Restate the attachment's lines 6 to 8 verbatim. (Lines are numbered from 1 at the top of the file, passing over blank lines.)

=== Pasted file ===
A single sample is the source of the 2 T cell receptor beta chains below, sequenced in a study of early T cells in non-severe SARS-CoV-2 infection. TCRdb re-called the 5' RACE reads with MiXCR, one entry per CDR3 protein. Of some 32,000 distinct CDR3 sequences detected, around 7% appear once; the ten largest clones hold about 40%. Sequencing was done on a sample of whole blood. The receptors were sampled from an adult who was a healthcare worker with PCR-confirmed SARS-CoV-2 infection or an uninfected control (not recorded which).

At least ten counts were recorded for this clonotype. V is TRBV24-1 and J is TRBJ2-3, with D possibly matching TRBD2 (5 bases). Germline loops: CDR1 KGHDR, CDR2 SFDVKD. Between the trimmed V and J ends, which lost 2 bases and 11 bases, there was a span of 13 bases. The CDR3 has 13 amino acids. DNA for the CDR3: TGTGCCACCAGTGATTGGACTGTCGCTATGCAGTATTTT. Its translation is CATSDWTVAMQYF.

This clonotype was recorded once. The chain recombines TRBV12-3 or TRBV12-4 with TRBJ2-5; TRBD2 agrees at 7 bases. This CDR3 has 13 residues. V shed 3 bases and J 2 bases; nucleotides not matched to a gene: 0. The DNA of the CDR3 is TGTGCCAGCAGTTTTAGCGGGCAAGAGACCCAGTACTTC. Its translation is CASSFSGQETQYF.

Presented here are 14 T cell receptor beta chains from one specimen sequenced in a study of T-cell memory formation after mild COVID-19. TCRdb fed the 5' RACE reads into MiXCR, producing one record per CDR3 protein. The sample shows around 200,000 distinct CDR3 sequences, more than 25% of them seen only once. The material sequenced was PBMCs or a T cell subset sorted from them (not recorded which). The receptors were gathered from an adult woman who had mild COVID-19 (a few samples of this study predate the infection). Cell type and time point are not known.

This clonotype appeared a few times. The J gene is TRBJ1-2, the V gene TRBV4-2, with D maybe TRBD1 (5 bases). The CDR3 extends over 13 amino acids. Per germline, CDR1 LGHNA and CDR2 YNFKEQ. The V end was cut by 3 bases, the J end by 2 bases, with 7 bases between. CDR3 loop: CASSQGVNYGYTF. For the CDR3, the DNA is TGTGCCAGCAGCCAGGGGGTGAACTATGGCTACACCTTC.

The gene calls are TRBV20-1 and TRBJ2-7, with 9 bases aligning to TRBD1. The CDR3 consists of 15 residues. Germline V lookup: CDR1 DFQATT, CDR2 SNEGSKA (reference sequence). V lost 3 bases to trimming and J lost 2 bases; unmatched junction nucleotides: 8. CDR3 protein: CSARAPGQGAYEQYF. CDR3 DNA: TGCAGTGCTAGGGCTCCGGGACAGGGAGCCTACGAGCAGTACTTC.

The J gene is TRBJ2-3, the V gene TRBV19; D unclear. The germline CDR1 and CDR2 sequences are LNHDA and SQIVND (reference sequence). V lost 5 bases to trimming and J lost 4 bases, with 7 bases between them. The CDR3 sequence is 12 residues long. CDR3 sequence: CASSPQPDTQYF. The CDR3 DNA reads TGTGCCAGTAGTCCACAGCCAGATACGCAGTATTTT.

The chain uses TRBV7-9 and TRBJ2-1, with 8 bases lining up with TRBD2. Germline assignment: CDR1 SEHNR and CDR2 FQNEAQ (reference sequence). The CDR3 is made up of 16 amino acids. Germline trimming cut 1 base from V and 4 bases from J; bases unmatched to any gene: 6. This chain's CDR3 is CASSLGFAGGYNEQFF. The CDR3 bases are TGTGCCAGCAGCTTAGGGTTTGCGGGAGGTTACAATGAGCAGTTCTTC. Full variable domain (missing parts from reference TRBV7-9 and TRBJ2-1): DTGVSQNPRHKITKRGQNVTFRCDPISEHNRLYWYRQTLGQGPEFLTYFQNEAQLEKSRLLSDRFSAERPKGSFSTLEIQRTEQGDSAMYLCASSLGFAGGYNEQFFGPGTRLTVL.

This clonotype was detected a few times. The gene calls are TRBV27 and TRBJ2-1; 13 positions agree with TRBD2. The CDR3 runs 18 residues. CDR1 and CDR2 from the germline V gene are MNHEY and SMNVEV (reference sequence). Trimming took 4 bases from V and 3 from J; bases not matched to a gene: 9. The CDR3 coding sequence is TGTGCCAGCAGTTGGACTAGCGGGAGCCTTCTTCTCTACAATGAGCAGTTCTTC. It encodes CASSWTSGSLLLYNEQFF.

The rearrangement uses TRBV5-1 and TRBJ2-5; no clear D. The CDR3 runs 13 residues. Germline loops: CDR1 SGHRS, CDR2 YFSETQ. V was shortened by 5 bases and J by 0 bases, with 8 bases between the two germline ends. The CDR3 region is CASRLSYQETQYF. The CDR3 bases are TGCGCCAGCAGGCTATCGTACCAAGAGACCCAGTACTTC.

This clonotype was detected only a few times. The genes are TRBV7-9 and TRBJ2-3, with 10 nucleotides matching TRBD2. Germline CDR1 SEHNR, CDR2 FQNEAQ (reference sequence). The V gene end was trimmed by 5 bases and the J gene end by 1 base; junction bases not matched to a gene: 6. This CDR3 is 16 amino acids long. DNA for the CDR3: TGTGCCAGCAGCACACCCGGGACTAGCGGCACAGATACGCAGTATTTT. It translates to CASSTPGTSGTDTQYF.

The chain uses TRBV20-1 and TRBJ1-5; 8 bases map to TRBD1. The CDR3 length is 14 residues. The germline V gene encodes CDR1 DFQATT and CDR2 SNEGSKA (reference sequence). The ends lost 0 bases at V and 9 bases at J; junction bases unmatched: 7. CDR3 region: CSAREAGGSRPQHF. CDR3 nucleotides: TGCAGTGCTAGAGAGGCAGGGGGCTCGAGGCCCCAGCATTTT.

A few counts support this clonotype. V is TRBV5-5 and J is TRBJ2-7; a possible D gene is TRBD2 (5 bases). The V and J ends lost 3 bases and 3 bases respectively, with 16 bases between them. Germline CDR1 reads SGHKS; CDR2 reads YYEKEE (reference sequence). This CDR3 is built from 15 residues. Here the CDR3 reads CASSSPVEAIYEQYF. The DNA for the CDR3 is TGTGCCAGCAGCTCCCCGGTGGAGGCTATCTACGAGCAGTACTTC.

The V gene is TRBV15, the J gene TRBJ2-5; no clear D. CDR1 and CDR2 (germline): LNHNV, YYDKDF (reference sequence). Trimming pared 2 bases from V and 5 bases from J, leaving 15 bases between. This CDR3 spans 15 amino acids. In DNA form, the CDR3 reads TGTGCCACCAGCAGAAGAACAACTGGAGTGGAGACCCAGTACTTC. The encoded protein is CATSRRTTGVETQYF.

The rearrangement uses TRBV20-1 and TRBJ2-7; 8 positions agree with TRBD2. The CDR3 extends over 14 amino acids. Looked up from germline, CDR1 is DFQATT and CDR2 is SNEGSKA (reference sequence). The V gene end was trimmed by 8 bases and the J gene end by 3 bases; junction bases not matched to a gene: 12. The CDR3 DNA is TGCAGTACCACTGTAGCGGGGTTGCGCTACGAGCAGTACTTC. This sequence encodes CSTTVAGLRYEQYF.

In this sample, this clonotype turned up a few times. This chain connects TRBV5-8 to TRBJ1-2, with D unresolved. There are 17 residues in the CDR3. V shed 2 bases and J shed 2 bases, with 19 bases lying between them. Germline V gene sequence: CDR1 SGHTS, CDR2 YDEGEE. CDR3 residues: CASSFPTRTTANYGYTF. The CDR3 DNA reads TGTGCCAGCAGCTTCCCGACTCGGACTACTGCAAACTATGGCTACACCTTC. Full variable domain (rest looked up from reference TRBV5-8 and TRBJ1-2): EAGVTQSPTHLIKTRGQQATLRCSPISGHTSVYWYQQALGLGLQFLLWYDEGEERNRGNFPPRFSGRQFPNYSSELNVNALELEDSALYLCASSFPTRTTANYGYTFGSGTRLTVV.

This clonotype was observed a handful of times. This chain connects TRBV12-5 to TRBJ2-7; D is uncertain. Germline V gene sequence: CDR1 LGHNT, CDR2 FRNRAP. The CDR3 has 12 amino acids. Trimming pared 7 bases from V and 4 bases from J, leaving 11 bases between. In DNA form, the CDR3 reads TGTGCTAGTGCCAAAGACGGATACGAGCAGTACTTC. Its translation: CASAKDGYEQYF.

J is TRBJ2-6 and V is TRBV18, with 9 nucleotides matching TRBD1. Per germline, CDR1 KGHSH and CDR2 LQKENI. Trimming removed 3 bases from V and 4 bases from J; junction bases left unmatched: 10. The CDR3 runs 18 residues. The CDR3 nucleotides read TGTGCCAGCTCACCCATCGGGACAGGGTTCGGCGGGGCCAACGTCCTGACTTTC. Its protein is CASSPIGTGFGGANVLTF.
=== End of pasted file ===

The gene calls are TRBV20-1 and TRBJ2-7, with 9 bases aligning to TRBD1. The CDR3 consists of 15 residues. Germline V lookup: CDR1 DFQATT, CDR2 SNEGSKA (reference sequence). V lost 3 bases to trimming and J lost 2 bases; unmatched junction nucleotides: 8. CDR3 protein: CSARAPGQGAYEQYF. CDR3 DNA: TGCAGTGCTAGGGCTCCGGGACAGGGAGCCTACGAGCAGTACTTC.

The J gene is TRBJ2-3, the V gene TRBV19; D unclear. The germline CDR1 and CDR2 sequences are LNHDA and SQIVND (reference sequence). V lost 5 bases to trimming and J lost 4 bases, with 7 bases between them. The CDR3 sequence is 12 residues long. CDR3 sequence: CASSPQPDTQYF. The CDR3 DNA reads TGTGCCAGTAGTCCACAGCCAGATACGCAGTATTTT.

The chain uses TRBV7-9 and TRBJ2-1, with 8 bases lining up with TRBD2. Germline assignment: CDR1 SEHNR and CDR2 FQNEAQ (reference sequence). The CDR3 is made up of 16 amino acids. Germline trimming cut 1 base from V and 4 bases from J; bases unmatched to any gene: 6. This chain's CDR3 is CASSLGFAGGYNEQFF. The CDR3 bases are TGTGCCAGCAGCTTAGGGTTTGCGGGAGGTTACAATGAGCAGTTCTTC. Full variable domain (missing parts from reference TRBV7-9 and TRBJ2-1): DTGVSQNPRHKITKRGQNVTFRCDPISEHNRLYWYRQTLGQGPEFLTYFQNEAQLEKSRLLSDRFSAERPKGSFSTLEIQRTEQGDSAMYLCASSLGFAGGYNEQFFGPGTRLTVL.